Sports betting hasn’t arrived in Virginia in time for the start of the NFL season, but state officials are fine-tuning the rules for how the newly legalized industry will work when it starts up in early 2021.
This year, the General Assembly passed a bill authorizing the Virginia Lottery to grant between four and 12 sports betting licenses, greenlighting a type of gambling projected to generate up to $55 million in state tax revenue per year.
Sports betting in Virginia will start online, largely through mobile apps. However, it could eventually expand to the brick-and-mortar casinos being planned in several cities and the Rosie’s gambling establishments operated by Colonial Downs.
The Lottery is currently working through a public review of its proposed sports betting regulations, which could determine how quickly the industry takes off in the state and what Virginia bettors will see when the apps are launched.
During the review process, several big-name sports betting operators have taken issue with some of the consumer protection measures and other rules state officials are proposing.
The potential sticking points include:
Displaying handles and odds of winning
As parts of its draft regulations, state officials are developing what’s been dubbed the Sports Bettors Bill of Rights.
One particularly significant rule would require sports betting platforms to provide players with information that can help them make “informed decisions about their gambling,” including the odds of winning a bet and an explanation of how those odds were calculated, the handle (or total amount wagered) and payout amounts.
Major platforms like DraftKings and FanDuel have voiced strong opposition to that requirement, saying no other sports betting state in the country has imposed a similar mandate to display that information in real time.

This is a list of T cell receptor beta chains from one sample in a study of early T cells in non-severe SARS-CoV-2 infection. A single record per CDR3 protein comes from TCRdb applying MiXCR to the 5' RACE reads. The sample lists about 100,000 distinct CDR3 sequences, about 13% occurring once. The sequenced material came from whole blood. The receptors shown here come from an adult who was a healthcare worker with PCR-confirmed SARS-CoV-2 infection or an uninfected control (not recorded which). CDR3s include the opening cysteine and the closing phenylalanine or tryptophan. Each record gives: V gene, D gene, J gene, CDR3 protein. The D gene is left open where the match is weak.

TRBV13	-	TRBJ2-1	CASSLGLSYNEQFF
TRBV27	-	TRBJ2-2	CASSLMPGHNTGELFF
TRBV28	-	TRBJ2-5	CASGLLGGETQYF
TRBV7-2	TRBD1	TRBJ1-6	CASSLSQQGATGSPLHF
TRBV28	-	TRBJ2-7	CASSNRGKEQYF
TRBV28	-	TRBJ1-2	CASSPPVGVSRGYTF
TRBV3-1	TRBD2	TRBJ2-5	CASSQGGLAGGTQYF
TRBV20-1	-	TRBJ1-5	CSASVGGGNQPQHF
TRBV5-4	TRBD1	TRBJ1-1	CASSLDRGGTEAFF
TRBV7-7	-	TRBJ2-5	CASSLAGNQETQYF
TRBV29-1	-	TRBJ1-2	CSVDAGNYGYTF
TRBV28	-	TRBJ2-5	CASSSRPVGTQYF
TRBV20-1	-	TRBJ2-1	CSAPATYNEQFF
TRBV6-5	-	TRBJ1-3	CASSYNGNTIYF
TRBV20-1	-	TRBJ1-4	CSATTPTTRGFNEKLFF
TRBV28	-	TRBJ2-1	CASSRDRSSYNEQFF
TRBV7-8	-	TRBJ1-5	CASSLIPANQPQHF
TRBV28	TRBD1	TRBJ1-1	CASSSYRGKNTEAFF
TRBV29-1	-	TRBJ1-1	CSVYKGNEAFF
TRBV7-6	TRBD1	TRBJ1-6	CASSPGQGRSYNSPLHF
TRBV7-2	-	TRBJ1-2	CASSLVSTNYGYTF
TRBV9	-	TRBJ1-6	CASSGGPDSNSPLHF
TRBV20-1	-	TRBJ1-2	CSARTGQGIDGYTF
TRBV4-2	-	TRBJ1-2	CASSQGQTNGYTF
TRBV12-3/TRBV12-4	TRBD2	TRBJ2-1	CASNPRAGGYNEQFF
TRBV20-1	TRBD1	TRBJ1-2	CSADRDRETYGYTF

Fanduel noted that it offered 24 types of bets for a recent NBA Playoff game, with more than 300 potential outcomes and a “nearly unlimited” number of possible parlay wagers. Having to calculate and present the numbers behind each bet on the fly, the company wrote, could create major logistical challenges in terms of both screen space and processing power.
“Sports betting apps are simply not built to provide and display this type of information,” the company wrote in its formal comments on Virginia’s draft regulations. “As such, this requirement would force a re-engineering of the products, to create a demonstrably worse user experience, and all to provide information which is immaterial to the calculation of the odds and/or payout a bettor will receive.”
Several companies said the rule on showing handles seemed to be a carryover from pari-mutuel horse race wagering that doesn’t translate to other sports.
Wagering on the performance of teams and athletes based on oddsmakers’ opinions of favorites and underdogs, the companies argue, is fundamentally different from more mathematically defined types of gambling like lottery tickets, dice rolls or card games.
“The actual odds that the Brooklyn Nets will beat the Toronto Raptors, and by how many points, [are] unknown,” FanDuel wrote.
The regulations include a detailed process to let players voluntarily ban themselves from betting on sports if they feel they’re getting addicted or losing too much money. As envisioned, would-be self-excluders could ban themselves for two years, five years or life, as long as they provide detailed information on themselves including their address, date of birth, social security number, phone number and a description of their physical appearance.
The sports betting companies have pointed to what they see as several flaws in the process.
For example, if a self-banned person is found to be using their platforms, the companies are required to freeze the account and “seize the individual’s winnings or other things of value.” The companies don’t seem interested in doing that, suggesting they should just confiscate the player’s winnings instead of taking everything in their account.